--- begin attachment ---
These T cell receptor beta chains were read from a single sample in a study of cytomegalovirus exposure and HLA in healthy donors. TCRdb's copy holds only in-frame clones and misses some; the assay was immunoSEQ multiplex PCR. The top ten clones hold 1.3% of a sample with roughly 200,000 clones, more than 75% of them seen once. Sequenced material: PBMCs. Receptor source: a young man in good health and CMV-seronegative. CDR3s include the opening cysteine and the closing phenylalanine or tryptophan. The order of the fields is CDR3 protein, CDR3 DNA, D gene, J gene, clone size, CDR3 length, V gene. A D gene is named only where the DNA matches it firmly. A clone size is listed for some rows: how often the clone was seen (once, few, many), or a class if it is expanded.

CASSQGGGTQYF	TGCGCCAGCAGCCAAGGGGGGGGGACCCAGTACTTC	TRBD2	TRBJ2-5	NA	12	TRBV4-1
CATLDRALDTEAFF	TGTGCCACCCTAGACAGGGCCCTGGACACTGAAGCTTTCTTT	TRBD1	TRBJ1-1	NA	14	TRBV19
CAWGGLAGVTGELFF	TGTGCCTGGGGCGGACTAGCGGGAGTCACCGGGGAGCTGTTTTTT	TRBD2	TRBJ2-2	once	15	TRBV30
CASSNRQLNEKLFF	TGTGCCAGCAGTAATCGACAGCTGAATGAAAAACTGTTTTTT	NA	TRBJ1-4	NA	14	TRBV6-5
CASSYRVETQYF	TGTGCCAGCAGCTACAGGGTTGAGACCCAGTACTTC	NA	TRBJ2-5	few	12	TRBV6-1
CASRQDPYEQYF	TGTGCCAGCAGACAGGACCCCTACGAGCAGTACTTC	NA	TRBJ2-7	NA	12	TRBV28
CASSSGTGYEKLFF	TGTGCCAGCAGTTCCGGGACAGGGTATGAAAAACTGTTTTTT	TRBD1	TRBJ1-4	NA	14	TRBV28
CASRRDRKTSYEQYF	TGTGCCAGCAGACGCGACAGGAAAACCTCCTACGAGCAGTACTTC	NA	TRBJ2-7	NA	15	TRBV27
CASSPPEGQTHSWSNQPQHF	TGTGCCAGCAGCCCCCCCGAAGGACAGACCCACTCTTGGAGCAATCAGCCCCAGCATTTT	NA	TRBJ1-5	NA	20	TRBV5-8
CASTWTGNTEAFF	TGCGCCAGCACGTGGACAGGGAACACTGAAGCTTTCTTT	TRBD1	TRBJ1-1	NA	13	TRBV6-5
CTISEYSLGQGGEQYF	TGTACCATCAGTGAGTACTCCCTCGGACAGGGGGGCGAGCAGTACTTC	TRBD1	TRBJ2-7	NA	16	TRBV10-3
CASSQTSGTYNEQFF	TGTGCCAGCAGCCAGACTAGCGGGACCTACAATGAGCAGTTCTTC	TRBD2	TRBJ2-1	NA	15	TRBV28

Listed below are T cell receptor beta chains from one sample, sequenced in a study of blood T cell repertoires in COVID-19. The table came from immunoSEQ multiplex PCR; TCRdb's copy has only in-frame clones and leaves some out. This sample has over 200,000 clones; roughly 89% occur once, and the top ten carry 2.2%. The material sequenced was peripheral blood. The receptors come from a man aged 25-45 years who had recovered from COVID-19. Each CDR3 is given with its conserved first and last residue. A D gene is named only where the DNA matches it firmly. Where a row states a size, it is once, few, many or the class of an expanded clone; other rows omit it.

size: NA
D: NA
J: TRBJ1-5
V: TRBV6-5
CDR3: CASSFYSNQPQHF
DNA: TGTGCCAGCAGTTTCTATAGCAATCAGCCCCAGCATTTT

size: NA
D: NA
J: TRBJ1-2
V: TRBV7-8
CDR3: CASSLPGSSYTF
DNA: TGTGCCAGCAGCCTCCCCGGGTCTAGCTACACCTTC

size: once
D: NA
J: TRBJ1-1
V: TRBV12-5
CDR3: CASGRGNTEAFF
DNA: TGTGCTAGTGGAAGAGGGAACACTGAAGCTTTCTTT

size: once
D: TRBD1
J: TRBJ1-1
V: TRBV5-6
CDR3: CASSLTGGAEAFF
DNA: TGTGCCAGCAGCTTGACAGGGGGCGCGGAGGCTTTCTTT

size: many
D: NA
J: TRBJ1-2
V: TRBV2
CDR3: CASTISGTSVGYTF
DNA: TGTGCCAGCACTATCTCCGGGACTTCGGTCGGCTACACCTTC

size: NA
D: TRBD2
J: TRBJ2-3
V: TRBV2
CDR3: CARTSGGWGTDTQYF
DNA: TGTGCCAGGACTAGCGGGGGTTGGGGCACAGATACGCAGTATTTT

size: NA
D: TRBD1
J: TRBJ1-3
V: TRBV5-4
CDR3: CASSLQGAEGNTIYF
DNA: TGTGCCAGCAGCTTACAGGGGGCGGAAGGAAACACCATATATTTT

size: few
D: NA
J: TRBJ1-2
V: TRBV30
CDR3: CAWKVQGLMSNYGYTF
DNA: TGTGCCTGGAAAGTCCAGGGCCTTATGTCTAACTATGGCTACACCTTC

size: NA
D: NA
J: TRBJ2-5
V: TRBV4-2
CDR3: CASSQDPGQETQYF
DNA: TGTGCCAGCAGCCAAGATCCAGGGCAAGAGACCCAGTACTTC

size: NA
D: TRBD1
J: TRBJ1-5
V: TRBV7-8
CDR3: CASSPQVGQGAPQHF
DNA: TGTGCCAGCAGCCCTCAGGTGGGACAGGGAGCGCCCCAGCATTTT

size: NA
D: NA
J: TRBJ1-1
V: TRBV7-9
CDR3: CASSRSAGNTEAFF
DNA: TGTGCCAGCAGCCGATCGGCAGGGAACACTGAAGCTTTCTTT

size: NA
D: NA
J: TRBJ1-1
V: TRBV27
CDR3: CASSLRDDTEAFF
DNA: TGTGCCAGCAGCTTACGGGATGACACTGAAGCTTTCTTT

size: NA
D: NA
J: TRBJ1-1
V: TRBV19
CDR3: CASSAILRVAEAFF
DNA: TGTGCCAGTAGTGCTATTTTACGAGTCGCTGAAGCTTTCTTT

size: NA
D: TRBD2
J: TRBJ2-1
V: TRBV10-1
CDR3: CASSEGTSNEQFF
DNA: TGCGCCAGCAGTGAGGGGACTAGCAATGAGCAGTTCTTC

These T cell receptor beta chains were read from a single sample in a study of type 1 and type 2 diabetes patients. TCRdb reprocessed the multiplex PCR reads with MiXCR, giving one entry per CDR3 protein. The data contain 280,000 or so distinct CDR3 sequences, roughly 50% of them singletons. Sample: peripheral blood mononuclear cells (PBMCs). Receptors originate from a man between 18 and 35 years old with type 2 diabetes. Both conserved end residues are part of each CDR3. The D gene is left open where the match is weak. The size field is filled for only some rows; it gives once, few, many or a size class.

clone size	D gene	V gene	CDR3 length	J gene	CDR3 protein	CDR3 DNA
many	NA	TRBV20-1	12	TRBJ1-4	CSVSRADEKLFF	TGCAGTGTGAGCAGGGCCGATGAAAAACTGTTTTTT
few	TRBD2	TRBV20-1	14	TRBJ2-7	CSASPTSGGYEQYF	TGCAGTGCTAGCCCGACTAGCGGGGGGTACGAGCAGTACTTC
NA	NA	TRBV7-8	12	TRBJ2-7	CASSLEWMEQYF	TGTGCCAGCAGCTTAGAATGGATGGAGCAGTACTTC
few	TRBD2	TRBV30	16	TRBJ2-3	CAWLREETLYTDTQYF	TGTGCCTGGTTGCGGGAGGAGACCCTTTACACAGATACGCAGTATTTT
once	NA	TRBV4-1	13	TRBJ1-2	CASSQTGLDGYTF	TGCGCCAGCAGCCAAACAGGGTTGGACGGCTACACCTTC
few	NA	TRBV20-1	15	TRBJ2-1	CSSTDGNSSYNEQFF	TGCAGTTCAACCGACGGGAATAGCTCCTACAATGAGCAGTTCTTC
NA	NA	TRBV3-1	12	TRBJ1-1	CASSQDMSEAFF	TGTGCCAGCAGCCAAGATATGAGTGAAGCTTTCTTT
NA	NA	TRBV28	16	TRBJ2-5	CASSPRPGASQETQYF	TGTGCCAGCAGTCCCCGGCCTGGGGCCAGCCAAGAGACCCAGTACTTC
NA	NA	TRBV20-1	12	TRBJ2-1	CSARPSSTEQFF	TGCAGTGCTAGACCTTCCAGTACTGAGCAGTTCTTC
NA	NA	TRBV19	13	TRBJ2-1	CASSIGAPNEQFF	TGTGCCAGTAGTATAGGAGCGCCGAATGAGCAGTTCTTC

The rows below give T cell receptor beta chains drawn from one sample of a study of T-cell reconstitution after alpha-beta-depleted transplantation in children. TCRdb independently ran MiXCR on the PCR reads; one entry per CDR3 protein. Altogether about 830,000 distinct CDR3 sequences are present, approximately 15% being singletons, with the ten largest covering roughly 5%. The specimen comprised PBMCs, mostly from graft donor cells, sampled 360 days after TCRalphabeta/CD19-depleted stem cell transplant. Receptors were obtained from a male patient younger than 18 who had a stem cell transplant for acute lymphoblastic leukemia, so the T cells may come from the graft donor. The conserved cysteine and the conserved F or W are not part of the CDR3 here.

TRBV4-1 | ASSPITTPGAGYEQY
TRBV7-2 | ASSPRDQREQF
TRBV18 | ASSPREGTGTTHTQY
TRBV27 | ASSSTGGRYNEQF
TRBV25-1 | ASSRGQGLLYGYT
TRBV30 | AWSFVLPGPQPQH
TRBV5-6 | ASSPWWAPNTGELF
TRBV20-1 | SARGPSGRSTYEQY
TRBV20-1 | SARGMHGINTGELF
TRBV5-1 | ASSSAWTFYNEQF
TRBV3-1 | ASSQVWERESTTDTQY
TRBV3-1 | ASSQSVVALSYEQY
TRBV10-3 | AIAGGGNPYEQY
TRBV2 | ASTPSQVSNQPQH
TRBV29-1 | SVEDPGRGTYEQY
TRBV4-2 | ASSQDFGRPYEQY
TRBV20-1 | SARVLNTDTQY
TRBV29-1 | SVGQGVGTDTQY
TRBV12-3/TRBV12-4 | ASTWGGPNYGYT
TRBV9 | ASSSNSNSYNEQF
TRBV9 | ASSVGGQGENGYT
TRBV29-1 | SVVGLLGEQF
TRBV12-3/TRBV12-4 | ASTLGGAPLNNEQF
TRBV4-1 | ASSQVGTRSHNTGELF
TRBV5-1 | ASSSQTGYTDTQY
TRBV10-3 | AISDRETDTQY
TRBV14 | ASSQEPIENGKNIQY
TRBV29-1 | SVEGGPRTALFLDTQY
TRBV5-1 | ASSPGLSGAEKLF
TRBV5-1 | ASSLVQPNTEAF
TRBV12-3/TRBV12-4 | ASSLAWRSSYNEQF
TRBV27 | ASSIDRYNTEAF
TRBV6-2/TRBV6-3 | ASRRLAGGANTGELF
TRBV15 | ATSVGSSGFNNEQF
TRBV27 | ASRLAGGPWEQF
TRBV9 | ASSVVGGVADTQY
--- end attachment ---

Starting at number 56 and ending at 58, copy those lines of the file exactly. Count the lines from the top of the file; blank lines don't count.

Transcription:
DNA: TGTGCCAGCAGCTTACAGGGGGCGGAAGGAAACACCATATATTTT

size: few
D: NA